Unlike glucose and galactose, fructose is absorbed passively. Fructose absorption by the apical transporter GLUT5 requires a concentration gradient, which is maintained both by the active absorption of nutrients and water and by fructose transport out of the enterocytes by the basolateral transporter GLUT2. After excretion into the portal blood stream, fructose is rapidly metabolized in the liver. Whether a given amount of fructose is absorbed adequately is a matter of local conditions. Fructose is better absorbed as a part of a meal or in a mixture with actively absorbed molecules such as glucose and amino acids.
The breath hydrogen test (BHT) has given us a tremendous amount of insight into the fate of ingested carbohydrates, including fructose. Many, if not most, healthy children are not able to completely absorb a test dose of fructose. Consequently, fruit juices containing fructose in excess of glucose, such as apple juice, might especially lead to symptoms of carbohydrate intolerance and toddlers’ diarrhea. Obviously, this “condition” is essentially different from the inborn error of metabolism, hereditary fructose intolerance.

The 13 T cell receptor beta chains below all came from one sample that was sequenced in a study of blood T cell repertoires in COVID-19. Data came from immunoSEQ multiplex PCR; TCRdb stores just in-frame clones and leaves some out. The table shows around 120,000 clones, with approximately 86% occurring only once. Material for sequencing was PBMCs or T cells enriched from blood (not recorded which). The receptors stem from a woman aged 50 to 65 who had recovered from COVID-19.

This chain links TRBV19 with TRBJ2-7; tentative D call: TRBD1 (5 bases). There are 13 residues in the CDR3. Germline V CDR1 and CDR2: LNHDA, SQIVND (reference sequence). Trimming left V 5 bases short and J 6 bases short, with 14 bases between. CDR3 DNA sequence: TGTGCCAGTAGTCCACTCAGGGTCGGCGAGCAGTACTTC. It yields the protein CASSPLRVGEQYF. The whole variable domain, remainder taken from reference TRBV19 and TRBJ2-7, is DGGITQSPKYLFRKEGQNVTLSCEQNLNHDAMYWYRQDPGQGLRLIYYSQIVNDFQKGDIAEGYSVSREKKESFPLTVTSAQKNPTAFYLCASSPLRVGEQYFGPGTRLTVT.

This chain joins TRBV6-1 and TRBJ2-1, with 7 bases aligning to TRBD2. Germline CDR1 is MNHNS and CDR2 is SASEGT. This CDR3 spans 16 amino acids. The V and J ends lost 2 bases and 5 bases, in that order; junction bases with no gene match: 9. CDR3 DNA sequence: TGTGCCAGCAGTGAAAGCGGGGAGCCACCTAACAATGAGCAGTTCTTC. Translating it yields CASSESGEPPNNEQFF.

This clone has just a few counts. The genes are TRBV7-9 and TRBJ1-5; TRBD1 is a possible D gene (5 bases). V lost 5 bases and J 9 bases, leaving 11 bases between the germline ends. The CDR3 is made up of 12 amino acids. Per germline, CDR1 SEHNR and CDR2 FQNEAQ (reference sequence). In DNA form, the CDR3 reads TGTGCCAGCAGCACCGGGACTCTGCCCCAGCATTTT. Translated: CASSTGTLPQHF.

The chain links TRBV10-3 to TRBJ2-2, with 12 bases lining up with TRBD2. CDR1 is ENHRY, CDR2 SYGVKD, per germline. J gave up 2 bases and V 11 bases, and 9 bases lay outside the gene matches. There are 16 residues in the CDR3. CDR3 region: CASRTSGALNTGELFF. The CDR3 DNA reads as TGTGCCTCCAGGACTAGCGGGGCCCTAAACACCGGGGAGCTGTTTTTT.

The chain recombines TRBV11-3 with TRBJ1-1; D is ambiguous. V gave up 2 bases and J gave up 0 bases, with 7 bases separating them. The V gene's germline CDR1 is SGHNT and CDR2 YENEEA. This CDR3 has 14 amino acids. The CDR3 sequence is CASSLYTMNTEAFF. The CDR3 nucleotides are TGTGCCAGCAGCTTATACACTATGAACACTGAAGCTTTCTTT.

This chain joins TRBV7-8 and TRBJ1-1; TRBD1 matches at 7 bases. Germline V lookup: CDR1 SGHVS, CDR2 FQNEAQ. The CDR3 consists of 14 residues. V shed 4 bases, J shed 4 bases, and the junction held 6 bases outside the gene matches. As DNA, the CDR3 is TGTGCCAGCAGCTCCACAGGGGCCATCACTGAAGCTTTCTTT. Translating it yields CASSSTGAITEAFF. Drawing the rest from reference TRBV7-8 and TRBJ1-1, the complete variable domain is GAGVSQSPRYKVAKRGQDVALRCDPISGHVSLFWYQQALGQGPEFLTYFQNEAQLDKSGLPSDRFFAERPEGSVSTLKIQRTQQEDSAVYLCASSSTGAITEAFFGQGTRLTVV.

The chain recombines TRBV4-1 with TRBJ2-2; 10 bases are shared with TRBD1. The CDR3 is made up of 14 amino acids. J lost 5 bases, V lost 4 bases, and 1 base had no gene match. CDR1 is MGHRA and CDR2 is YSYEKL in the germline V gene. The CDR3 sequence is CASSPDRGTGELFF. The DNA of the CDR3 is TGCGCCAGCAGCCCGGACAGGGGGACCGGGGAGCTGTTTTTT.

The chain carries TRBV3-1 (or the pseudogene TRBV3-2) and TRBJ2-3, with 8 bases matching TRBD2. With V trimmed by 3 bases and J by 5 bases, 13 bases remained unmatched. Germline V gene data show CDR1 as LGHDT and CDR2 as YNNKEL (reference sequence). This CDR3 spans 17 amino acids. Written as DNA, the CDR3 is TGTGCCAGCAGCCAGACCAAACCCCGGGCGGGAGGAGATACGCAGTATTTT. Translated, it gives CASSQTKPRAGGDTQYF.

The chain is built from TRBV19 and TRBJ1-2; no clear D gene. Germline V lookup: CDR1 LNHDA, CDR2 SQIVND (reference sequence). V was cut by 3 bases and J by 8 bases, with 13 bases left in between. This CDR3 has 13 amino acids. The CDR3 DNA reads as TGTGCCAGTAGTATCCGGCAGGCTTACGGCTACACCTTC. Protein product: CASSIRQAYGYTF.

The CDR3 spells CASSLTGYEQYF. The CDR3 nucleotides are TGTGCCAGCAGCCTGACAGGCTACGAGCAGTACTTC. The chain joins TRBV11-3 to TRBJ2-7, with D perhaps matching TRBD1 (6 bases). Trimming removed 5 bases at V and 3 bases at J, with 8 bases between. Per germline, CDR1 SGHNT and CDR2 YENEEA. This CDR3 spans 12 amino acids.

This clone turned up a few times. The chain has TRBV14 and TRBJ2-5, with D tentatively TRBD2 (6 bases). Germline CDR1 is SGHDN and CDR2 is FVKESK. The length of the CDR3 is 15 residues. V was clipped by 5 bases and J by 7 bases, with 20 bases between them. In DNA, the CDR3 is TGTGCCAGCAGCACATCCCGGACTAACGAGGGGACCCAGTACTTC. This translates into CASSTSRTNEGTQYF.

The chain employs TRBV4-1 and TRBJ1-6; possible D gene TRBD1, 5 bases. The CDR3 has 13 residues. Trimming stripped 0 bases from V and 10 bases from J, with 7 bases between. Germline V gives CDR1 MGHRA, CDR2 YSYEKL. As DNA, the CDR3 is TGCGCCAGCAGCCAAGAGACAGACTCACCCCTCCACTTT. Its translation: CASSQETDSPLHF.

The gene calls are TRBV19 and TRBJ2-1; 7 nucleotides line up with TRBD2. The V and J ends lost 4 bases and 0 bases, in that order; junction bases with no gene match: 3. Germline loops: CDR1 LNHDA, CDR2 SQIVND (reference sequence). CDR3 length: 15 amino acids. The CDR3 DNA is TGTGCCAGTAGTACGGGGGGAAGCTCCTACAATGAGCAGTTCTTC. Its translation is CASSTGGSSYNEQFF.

The case report by Wenzel et al. addresses 2 important points. First, the authors rightly point out that the fructose BHT is not innocuous under all circumstances. It should be preceded by careful evaluation of the patient’s history with reference to the possibility of hereditary fructose intolerance. Second, the clinical usefulness of the fructose BHT is limited. Because healthy children also “malabsorb” fructose, the diagnostic sensitivity of the test is low. When the child’s history suggests a role for fructose, the clinician, instead of performing a BHT, should provide the parents with dietary advice aimed at normalizing the child’s feeding pattern and excluding fruit juices from the diet. It is seldom, if ever, necessary to eliminate other sources of fructose. The effect of the diet on the symptoms is sufficient proof.
Author Contributions: All authors confirmed they have contributed to the intellectual content of this paper and have met the following 3 requirements: (a) significant contributions to the conception and design, acquisition of data, or analysis and interpretation of data; (b) drafting or revising the article for intellectual content; and (c) final approval of the published article.
Authors’ Disclosures of Potential Conflicts of Interest: No authors declared any potential conflicts of interest.
Role of Sponsor: The funding organizations played no role in the design of study, choice of enrolled patients, review and interpretation of data, or preparation or approval of manuscript.
- © 2009 The American Association for Clinical Chemistry